A Deed of Trust, also known as a Declaration of Trust, is a legal document that records how much money/financial contribution each person has contributed towards the purchase of a property.Often a Deed of Trust is created by two people who are buying a property jointly as homeowners.
They are usually popular with parents who are helping their son or daughter get onto the property ladder, by loaning them a lump sum or contributing towards the deposit. Also, a trait becoming very popular is more and more people getting financial help from family and friends when buying a property.
When buying the property with someone else, it is a possibility that you won’t be dividing the costs 50/50. One out of the two may be putting more towards the deposit or one may be paying more towards the mortgage payment. In essence, anyone providing financial assistance will want their money back and the Deed shall protect the person’s investment, helping to ensure it isn’t lost.
Generally, the trust comes into play should the time come when the property is sold, or one person wants their share back.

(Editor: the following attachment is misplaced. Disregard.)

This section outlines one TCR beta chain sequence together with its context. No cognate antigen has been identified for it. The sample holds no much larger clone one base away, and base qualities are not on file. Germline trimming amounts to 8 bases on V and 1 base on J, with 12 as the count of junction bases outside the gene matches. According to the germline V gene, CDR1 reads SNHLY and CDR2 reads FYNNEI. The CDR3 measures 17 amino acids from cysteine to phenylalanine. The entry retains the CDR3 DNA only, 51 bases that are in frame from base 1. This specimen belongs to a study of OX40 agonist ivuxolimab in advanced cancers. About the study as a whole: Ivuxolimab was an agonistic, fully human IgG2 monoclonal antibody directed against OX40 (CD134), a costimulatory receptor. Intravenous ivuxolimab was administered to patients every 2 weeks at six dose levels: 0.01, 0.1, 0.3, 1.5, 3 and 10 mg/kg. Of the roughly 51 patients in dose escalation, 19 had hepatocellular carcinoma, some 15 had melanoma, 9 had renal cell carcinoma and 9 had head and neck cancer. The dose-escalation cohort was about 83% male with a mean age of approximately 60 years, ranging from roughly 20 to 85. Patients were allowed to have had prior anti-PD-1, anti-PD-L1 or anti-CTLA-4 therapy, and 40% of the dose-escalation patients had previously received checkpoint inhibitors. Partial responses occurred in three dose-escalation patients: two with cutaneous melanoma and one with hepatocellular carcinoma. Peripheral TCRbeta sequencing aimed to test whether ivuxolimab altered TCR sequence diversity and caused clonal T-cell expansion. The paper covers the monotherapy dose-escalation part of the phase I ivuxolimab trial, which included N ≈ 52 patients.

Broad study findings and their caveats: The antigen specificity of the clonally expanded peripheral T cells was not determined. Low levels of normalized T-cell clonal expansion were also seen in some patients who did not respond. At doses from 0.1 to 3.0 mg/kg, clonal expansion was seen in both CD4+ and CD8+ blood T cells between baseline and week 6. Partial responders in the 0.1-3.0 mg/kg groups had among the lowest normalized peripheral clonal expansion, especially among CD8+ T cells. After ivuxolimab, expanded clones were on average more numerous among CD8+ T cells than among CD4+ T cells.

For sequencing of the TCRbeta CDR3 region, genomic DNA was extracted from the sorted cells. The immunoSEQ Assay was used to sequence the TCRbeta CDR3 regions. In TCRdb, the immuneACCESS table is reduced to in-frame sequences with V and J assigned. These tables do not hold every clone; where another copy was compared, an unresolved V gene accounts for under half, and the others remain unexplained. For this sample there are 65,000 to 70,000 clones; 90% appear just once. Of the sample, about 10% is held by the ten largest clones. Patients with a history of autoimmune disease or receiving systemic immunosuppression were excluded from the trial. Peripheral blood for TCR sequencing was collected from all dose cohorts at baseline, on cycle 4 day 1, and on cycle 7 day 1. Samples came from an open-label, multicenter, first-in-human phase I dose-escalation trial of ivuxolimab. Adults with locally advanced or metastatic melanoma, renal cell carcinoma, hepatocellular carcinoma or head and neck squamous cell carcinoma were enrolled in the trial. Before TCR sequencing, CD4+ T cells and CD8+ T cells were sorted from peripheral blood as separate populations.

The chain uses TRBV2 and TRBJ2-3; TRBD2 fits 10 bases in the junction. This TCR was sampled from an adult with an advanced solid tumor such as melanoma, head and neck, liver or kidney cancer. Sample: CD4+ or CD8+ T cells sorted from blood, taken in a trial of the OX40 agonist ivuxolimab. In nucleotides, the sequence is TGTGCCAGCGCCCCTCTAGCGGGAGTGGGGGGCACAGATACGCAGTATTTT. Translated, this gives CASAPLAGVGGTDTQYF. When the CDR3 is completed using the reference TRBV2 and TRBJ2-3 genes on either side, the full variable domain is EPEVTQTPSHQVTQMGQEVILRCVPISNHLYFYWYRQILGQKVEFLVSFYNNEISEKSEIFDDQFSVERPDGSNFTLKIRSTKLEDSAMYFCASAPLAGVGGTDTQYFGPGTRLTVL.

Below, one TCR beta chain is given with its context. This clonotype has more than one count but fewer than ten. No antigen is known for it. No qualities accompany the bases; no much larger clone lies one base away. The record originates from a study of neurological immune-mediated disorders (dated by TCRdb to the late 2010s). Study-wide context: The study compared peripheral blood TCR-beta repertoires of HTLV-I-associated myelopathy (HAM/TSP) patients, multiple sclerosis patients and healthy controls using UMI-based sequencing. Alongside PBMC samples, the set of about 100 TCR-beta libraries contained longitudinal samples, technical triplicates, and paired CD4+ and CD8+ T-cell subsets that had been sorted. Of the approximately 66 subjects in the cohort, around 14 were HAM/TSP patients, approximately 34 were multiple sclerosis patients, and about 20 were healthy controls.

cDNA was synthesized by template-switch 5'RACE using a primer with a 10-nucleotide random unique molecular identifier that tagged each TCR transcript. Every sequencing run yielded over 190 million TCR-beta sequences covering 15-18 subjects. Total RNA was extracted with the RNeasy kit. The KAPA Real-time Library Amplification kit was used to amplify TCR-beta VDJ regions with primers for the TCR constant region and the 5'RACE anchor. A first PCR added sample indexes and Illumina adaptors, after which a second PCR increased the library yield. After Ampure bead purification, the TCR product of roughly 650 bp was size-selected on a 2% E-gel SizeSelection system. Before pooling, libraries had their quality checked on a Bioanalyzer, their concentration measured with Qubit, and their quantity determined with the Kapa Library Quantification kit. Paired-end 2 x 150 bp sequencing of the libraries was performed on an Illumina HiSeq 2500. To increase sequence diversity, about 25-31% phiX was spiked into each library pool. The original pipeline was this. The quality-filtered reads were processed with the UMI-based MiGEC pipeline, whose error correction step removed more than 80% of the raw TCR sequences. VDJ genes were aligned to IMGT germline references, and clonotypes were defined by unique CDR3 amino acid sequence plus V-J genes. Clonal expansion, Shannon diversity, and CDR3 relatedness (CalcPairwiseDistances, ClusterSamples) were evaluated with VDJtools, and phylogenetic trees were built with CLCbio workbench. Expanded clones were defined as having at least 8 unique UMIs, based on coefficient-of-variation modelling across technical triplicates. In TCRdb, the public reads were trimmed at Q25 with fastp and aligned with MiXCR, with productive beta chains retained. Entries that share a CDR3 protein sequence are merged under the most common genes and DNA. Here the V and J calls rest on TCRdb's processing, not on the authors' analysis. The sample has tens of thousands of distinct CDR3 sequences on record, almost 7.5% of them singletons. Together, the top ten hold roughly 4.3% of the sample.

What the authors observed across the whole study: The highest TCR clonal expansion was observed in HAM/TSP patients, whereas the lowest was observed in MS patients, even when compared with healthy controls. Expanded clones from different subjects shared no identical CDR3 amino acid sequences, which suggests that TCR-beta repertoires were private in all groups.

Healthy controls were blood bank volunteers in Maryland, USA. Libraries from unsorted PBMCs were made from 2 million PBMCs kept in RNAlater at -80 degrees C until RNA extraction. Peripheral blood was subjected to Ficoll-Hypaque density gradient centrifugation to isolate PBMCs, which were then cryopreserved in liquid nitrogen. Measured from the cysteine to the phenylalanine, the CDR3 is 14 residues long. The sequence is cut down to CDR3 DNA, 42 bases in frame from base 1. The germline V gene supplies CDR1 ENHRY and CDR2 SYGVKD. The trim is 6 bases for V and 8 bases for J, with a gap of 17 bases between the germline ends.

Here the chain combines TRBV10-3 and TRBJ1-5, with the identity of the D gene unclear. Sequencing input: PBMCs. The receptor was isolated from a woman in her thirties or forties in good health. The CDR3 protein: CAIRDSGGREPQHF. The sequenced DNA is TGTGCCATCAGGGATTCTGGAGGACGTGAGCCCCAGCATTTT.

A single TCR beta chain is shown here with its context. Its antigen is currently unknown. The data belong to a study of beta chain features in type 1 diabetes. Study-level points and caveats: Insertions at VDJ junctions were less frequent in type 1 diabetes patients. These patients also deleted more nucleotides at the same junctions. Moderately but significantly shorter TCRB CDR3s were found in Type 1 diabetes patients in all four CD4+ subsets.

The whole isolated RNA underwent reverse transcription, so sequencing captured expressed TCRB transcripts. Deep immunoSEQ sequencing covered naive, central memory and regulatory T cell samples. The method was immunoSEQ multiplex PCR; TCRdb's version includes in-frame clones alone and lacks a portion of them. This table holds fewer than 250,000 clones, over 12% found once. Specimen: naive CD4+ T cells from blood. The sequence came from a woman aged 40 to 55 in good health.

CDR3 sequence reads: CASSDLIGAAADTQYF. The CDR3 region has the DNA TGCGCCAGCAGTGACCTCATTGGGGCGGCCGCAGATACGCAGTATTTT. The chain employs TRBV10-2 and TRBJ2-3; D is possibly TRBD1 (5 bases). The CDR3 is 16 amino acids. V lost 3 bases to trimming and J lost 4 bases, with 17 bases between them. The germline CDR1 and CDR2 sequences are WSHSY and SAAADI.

What a Deed of Trust can cover:
- How much money each person contributes towards the purchase of the property and any further costs that will be incurred, such as; Fees, maintenance, mortgage payments, etc.
- How much each person will contribute towards paying off the mortgage.
- What happens to each individual’s financial share/contribution if a current relationship breaks down.
- What happens to each individual’s financial share/contribution if there is a failure to keep up with mortgage payments by the homeowner.
- What happens to each individual’s financial share/contribution if either person involved gets married or has children.
- What is to happen to each individual’s financial share/contribution if the homeowner sells the property and buys another.
- Essentially this is a matter of how and when each person will get their money back.
If there is no Deed of Trust or any formal agreement in place, there is no legal proof or record of any contributions being made, therefore leaving your interest/investment exposed and not allowing you to be able to get anything back.